Ø Island’s songs weren’t designed to cross a musical spectrum per say, though it’s turned out that way. Though it’s inspired very heavily by a Sigur Ros song I Gaer, I wanted to write a piece that would answer the question “If the world was going to end, what would it sound like?” And that’s what it represents. It’s actually part four of a miniature suite I’ve written about the end of the world. Coupled with Anthem, they’re very much at different ends of a musical spectrum, but I believe both are equally as accessible to people.

In terms of Ø Island’s sound, there’s still more to uncover. It’s hard to know what genre of song I’ll write next, as Ø Island is just a personification of my own musical tastes. Equal parts pop bands, prog bands, ambience, big band jazz, power metal and musical theatre. Really it’s just a bunch of music that doesn’t fit together, but I sure am trying.

There seems to be a real coming together of some pretty old school instruments like horns with quite futuristic tones of the synthesisers. Was it ever difficult to get that balance right?

I’ve always been a sucker for horns. When written well, horn lines are great anywhere; pop music, big band, hip hop. Having them in Ø Island was an easy choice for me. The synthesisers were a very deliberate choice as I wanted heavy, intense sounds but driven by keyboards and synths instead of guitars.

I also needed patches for different songs live, such as glockenspiels, out-of-tune synths, pads, piano, Rhodes, organs, echoed piano, ethereal sounds as well as triggers and samples. So between Tim running his keyboard through various programs on his laptop and my integration of a sample pad, it’s very easy to create a large electronic soundscape which is what drives Ø Island’s sound.

I was never concerned about balance as an issue. It was more of “I like all these wacky sounds. Let’s put them together and see what happens”.

And how did you go about capturing these songs in the studio and what was that experience like?

Studio time was great. I’d written charts, and everyone has such incredible skill that recording took no time at all. Each take was very clean and didn’t require much editing. We recorded the drums and synths together, and then the guitar and vocals were overdubbed after. I’ve recorded studio work for other bands previously and this was easily the least stressful recording session I’ve done. After the parts were laid down I spent some time overlaying samples, but the band got both songs recorded in a very short amount of time.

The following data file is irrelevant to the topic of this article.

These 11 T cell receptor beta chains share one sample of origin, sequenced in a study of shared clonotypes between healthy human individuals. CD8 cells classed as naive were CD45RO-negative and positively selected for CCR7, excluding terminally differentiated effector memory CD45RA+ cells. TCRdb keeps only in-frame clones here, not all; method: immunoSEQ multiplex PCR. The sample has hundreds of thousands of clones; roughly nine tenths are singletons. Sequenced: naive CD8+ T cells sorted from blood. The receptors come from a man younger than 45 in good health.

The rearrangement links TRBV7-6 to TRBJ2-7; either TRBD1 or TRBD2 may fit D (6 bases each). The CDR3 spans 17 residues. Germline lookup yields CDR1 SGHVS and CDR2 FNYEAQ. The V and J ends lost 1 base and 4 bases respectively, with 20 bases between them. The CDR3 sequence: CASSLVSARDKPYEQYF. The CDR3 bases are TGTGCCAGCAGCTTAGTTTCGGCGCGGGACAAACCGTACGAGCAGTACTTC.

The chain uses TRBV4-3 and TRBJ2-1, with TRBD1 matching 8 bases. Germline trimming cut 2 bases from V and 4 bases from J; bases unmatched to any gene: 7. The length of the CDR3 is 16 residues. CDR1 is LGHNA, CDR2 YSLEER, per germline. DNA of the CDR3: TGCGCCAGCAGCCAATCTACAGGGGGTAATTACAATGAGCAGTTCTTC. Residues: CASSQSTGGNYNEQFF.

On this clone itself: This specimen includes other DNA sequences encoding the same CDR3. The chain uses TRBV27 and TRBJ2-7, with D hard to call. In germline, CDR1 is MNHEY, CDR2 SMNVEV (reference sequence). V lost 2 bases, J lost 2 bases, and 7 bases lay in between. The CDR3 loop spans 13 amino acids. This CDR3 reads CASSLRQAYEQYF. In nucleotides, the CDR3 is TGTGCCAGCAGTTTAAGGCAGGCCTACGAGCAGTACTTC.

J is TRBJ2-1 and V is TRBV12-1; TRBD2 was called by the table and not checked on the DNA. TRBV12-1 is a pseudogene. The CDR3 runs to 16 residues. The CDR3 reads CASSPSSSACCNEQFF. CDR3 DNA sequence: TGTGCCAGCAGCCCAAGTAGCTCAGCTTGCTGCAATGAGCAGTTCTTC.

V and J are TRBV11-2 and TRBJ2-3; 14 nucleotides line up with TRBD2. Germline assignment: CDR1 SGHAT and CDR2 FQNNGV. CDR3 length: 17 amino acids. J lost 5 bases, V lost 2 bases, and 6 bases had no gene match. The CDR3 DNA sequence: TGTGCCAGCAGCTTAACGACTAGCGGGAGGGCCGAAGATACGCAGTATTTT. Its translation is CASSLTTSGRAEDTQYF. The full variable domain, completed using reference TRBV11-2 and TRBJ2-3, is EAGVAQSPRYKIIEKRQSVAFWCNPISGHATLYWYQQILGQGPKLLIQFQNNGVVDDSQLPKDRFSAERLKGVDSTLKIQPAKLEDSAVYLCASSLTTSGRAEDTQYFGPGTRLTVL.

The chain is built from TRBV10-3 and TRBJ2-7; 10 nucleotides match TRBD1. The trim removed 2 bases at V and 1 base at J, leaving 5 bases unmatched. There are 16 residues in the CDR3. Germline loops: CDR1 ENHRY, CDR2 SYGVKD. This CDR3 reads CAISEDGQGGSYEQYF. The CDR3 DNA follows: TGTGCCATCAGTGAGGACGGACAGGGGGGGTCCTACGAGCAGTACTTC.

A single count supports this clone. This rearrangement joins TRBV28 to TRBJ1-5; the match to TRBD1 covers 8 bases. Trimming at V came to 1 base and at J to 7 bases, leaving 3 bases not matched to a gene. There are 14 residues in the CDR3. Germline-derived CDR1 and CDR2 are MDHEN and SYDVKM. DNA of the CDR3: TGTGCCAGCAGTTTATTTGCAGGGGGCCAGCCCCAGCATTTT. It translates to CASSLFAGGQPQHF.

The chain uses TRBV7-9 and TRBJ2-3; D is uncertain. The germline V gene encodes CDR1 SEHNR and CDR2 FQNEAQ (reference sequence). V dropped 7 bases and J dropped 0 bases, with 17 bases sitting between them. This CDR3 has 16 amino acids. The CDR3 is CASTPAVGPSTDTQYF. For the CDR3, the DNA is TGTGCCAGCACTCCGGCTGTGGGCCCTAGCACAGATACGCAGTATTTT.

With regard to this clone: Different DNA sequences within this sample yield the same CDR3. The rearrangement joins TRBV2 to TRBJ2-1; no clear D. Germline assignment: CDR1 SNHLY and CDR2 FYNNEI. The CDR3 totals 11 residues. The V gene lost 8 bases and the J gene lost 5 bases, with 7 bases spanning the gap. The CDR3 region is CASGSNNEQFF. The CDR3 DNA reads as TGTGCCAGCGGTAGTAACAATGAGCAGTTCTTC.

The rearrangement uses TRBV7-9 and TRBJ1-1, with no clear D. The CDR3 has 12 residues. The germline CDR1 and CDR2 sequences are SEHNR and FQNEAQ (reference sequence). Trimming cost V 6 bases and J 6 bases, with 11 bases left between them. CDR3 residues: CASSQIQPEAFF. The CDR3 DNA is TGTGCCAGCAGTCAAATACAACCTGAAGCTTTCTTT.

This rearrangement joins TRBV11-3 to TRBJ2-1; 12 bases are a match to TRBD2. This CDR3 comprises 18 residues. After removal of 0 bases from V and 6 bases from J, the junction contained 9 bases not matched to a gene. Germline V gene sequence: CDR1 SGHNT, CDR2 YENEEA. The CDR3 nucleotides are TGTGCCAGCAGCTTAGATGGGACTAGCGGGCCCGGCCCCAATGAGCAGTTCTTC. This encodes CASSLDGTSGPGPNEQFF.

We also had a lot of coffee. Maybe that’s why it was done so quickly.

And are there more tunes from Ø Island that we can hear at the launch at Four5Nine on August 26? What more can we look forward to on the night?

Absolutely. Some of our songs stretch into synth-pop Wombats territory, some are quite prog rock-like, similar to Muse’s later albums; one is a bizarre, odd-time fiasco reminiscent of King Gizzard, there’s some ska, jazzish, soundscape ambience and cover or two as well. Ø Island really is an eclectic mix of songs and genres which shouldn’t fit together, but I’m doing what I can to integrate so many wildly different genres under the roof of one band, and the launch show will stretching into as many of these as we possibly can.

Also contrary to what I’m posting on social media, we unfortunately don’t have dinosaurs, caged tigers and pyrotechnics prepared for the launch. Budget restrictions, you know?